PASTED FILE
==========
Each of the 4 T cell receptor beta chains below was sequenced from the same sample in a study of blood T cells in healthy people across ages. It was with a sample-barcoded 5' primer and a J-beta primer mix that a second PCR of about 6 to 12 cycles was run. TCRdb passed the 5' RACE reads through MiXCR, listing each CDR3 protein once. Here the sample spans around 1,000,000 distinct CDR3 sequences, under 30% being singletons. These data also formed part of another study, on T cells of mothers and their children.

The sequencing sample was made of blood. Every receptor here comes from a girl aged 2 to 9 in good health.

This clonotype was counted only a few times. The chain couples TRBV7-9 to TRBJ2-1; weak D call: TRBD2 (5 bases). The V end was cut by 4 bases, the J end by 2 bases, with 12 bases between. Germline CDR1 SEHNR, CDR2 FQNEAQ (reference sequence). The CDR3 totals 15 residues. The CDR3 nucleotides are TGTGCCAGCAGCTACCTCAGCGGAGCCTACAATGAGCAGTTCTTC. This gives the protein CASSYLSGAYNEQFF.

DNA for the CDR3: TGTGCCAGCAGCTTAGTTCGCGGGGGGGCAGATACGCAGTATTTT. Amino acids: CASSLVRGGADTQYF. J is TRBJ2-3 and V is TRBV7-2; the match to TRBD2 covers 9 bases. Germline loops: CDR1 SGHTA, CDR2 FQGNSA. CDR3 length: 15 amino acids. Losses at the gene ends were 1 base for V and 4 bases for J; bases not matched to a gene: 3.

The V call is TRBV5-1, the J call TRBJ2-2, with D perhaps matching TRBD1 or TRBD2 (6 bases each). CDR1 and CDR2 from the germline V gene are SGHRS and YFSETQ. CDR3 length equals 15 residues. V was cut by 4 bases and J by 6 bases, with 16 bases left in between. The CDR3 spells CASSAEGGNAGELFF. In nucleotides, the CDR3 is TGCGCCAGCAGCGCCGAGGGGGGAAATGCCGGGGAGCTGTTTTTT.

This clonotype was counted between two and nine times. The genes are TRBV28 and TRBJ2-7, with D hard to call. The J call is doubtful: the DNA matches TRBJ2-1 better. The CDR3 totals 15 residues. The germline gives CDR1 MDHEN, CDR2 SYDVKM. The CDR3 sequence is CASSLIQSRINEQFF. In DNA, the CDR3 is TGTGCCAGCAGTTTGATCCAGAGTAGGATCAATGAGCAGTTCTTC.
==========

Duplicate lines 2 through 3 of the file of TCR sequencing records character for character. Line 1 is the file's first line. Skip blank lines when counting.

The sequencing sample was made of blood. Every receptor here comes from a girl aged 2 to 9 in good health.

This clonotype was counted only a few times. The chain couples TRBV7-9 to TRBJ2-1; weak D call: TRBD2 (5 bases). The V end was cut by 4 bases, the J end by 2 bases, with 12 bases between. Germline CDR1 SEHNR, CDR2 FQNEAQ (reference sequence). The CDR3 totals 15 residues. The CDR3 nucleotides are TGTGCCAGCAGCTACCTCAGCGGAGCCTACAATGAGCAGTTCTTC. This gives the protein CASSYLSGAYNEQFF.